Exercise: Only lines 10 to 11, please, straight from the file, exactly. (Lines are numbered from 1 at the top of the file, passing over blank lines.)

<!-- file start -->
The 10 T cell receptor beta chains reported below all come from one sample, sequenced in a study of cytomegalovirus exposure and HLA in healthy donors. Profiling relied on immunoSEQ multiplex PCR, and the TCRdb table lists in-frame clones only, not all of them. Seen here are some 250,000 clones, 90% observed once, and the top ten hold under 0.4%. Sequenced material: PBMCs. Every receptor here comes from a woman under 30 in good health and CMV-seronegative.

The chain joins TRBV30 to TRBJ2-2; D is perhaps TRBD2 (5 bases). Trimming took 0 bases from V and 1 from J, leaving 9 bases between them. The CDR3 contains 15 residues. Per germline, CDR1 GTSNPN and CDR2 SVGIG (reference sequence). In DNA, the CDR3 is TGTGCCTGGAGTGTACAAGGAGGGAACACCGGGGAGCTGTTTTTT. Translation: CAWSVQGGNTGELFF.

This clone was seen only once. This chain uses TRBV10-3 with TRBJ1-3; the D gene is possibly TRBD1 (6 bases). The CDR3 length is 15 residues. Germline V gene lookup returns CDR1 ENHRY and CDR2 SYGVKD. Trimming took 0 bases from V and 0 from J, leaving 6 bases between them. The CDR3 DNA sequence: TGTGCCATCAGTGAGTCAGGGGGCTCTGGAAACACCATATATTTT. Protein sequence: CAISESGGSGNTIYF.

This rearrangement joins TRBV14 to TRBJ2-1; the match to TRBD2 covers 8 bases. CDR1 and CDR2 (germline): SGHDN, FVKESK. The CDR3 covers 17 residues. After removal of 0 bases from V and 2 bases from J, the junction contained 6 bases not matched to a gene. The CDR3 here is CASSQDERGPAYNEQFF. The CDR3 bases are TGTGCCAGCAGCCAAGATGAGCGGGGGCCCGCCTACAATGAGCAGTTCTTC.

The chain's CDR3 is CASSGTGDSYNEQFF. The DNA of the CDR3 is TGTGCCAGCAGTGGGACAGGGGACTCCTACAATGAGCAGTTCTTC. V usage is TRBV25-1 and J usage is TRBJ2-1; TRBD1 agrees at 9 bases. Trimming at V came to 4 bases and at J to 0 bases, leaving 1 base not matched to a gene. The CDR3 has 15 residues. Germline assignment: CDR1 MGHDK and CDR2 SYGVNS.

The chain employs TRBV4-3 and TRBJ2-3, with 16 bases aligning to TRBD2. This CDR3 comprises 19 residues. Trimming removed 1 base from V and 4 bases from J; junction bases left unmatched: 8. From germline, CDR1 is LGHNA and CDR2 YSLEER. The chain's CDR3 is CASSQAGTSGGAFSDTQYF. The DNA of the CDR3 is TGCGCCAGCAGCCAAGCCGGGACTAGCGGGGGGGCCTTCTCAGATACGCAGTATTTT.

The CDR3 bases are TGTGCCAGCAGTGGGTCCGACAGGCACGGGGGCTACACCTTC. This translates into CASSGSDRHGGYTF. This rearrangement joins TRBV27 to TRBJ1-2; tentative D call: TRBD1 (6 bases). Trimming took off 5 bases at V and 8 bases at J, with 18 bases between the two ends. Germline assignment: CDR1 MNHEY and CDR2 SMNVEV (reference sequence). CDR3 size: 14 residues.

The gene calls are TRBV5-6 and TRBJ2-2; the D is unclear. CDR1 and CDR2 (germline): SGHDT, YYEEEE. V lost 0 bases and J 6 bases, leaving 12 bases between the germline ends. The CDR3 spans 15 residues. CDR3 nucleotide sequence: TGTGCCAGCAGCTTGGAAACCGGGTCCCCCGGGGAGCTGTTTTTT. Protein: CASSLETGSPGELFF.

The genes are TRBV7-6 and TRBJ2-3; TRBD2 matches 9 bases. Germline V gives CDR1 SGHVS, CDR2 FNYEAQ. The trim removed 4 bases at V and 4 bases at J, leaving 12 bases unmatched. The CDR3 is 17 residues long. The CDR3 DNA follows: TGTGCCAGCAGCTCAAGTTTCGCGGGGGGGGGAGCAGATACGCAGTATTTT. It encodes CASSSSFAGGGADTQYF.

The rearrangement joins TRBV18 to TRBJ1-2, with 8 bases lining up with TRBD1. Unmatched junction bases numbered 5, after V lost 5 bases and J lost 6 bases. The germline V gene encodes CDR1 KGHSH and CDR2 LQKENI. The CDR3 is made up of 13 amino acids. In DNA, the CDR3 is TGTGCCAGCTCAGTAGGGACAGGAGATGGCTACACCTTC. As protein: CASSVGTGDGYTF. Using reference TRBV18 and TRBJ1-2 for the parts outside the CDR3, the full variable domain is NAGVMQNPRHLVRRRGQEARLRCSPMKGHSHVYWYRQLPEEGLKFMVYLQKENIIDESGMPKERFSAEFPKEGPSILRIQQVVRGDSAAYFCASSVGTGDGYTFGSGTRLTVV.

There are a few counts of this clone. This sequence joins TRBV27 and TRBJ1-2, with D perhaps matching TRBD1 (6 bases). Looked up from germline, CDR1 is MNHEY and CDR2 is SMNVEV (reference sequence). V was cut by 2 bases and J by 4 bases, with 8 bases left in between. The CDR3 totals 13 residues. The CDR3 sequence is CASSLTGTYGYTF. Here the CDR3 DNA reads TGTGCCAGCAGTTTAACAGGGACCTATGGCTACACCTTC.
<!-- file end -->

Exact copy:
The rearrangement joins TRBV18 to TRBJ1-2, with 8 bases lining up with TRBD1. Unmatched junction bases numbered 5, after V lost 5 bases and J lost 6 bases. The germline V gene encodes CDR1 KGHSH and CDR2 LQKENI. The CDR3 is made up of 13 amino acids. In DNA, the CDR3 is TGTGCCAGCTCAGTAGGGACAGGAGATGGCTACACCTTC. As protein: CASSVGTGDGYTF. Using reference TRBV18 and TRBJ1-2 for the parts outside the CDR3, the full variable domain is NAGVMQNPRHLVRRRGQEARLRCSPMKGHSHVYWYRQLPEEGLKFMVYLQKENIIDESGMPKERFSAEFPKEGPSILRIQQVVRGDSAAYFCASSVGTGDGYTFGSGTRLTVV.

There are a few counts of this clone. This sequence joins TRBV27 and TRBJ1-2, with D perhaps matching TRBD1 (6 bases). Looked up from germline, CDR1 is MNHEY and CDR2 is SMNVEV (reference sequence). V was cut by 2 bases and J by 4 bases, with 8 bases left in between. The CDR3 totals 13 residues. The CDR3 sequence is CASSLTGTYGYTF. Here the CDR3 DNA reads TGTGCCAGCAGTTTAACAGGGACCTATGGCTACACCTTC.